Bias in Artificial Intelligence

What is bias in AI?

Training artificial intelligence (AI) involves five steps: data collection, data pre-processing, model selection, training, and evaluation. Training AI and the human brain work in similar ways. The human brain is adept at making predictions. The brain sees patterns and will make a prediction from a previous experience. It’s when someone gets nauseous after seeing a certain food that has made them sick before. Artificial intelligence also goes through a training process and learns through trial and error, which will then predict outcomes. In Microsoft Edge, there is an AI-powered recommendation tab based on the user’s previous interests. Sometimes, in the process of training AI, bias can slip in. This issue can occur when, during the AI training process, the data that is fed to the AI system produces systematically biased results. There are two reasons why an AI system has bias: cognitive bias, and a lack of complete data. Psychologists have defined and categorized more than 180 human biases. Some data sets can include those biases, or the person training the AI system may have unknowingly included them. The other reason is a lack of complete data. A lack of complete data means it is not representative and can include bias. For example, a survey could be sent out to a college that is predominantly white, which is a specific group of people and not the whole population of college students.

Legal Analysis

Last August, iTutorGroup, an English-language tutoring service for students in China, settled an employment discrimination lawsuit filed by the U.S. Equal Employment Opportunity Commission (EEOC). According to the EEOC’s lawsuit, iTutorGroup’s AI-powered hiring software would automatically reject male applicants over 60 and female applicants over 55. The EEOC filed the lawsuit in May 2022, which was the first of its kind. iTutorGroup will have to pay each of the 200 job candidates who were automatically screened and deemed “too old” $365,000. 

In 2018, Amazon discontinued a hiring algorithm used for hiring engineers. They discontinued it after they discovered that even when female applicants did not have their gender listed, the algorithm would still downgrade them. However, as Clark Hill attorneys Myriah Jaworski and Vanessa Kelly point out, the training data used for the hiring algorithm was 10 years old, when most of the candidates were predominately white males. Which led to the hiring algorithm favoring white men and penalizing the word “women.” Jaworski and Kelly wrote in a column for, “A well-intentioned race- or gender-neutral automated tool may not, in fact, be race- or gender-neutral.” 

Another example case that references the hiring algorithm used by Amazon is a class action lawsuit that was filed in February of this year against Workday, an HR software giant. Derek Mobley has applied to over 100 positions that have used Workday as their screening platform since 2017 and has been rejected from every single one of them. The suit accuses Workday of allowing intentional employment discrimination based on race, age, and disability. Mobley v. Workday has not been settled as of April 2024.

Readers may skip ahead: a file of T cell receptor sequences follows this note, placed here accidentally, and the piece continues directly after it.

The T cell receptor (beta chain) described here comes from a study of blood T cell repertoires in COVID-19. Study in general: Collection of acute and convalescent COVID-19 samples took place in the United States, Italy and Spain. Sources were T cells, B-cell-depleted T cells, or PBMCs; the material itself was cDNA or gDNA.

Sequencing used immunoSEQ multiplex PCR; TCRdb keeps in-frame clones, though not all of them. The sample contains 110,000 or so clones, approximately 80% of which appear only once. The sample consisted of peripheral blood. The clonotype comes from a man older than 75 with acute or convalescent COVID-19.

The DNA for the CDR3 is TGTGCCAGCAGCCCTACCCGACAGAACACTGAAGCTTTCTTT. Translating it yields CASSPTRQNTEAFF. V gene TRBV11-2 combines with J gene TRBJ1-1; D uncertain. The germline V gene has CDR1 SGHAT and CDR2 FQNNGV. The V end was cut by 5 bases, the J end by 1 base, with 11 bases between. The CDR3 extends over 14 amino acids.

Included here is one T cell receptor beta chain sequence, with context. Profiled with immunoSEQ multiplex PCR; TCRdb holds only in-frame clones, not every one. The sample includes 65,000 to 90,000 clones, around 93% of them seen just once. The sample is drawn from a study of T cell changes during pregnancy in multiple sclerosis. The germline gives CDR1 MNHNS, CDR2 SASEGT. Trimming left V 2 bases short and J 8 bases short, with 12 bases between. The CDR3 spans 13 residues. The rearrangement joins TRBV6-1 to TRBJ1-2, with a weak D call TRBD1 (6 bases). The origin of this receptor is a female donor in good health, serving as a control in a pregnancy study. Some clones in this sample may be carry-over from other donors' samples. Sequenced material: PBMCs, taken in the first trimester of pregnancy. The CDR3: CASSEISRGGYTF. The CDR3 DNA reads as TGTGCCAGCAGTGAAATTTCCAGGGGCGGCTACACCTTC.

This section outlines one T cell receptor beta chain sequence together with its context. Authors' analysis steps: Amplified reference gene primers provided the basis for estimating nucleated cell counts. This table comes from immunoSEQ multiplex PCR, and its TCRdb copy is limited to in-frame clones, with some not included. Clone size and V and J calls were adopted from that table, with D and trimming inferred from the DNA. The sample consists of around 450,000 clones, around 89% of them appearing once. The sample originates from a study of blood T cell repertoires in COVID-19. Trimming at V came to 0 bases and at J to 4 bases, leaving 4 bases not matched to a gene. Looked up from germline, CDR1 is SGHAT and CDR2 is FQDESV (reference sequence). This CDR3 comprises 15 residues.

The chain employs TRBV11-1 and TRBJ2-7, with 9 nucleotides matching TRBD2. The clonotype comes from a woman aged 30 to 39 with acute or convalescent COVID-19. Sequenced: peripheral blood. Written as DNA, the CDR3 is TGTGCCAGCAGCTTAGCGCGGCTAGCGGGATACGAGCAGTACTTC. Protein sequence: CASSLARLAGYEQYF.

Ethical Analysis

In 2014, the Correctional Offender Management Profiling for Alternative Sanctions The (COMPAS) tool was created by the Northpointe Institute for Public Administration. COMPAS was used to predict which criminals in the United States had the highest chance of reoffending. But in 2016, ProPublica, an independent, non-profit investigative journalism company, discovered that COMPAS was more likely to say that black defendants were at a higher risk of reoffending than white defendants. But in 2016, ProPublica, an independent investigative journalism company, looked at more than 10,000 criminal defendants in Broward County, Florida and wrote an article on it. COMPAS could accurately predict a rate of around 60% for both black and white defendants. However, when all other variables (prior crimes, age, and gender) were controlled, COMPAS classified black defendants as having a higher risk, which was 77% more likely than white defendants. Fairness in AI is crucial in situations like this. A person shouldn’t be put on a high-risk list because an AI misjudges them based on their skin tone. Bias in AI isn’t narrowed down to just the incarcerated.


Training an artificial intelligence system is more than just feeding AI a data model. It includes a complex series of steps that are similar to human learning. Just like a human student, an AI system learns from the data it is being fed. Then reflect on these patterns and make predictions based on them. However even though AI has advanced capabilities it is not immune to biases. Biases can manifest due to a number of reasons, such as cognitive biases, or the use of incomplete data sets during the training process. AI can be unbiased, but it is up to the people training the AI models to ensure that. In order to minimize bias, it is crucial to use diverse and representative datasets during the training process. Additionally, the individuals training AI systems should be aware of their own biases and aim to mitigate them during the development process. It is also beneficial to include regular evaluations and adjustments to ensure the AI system remains unbiased and accurate over time.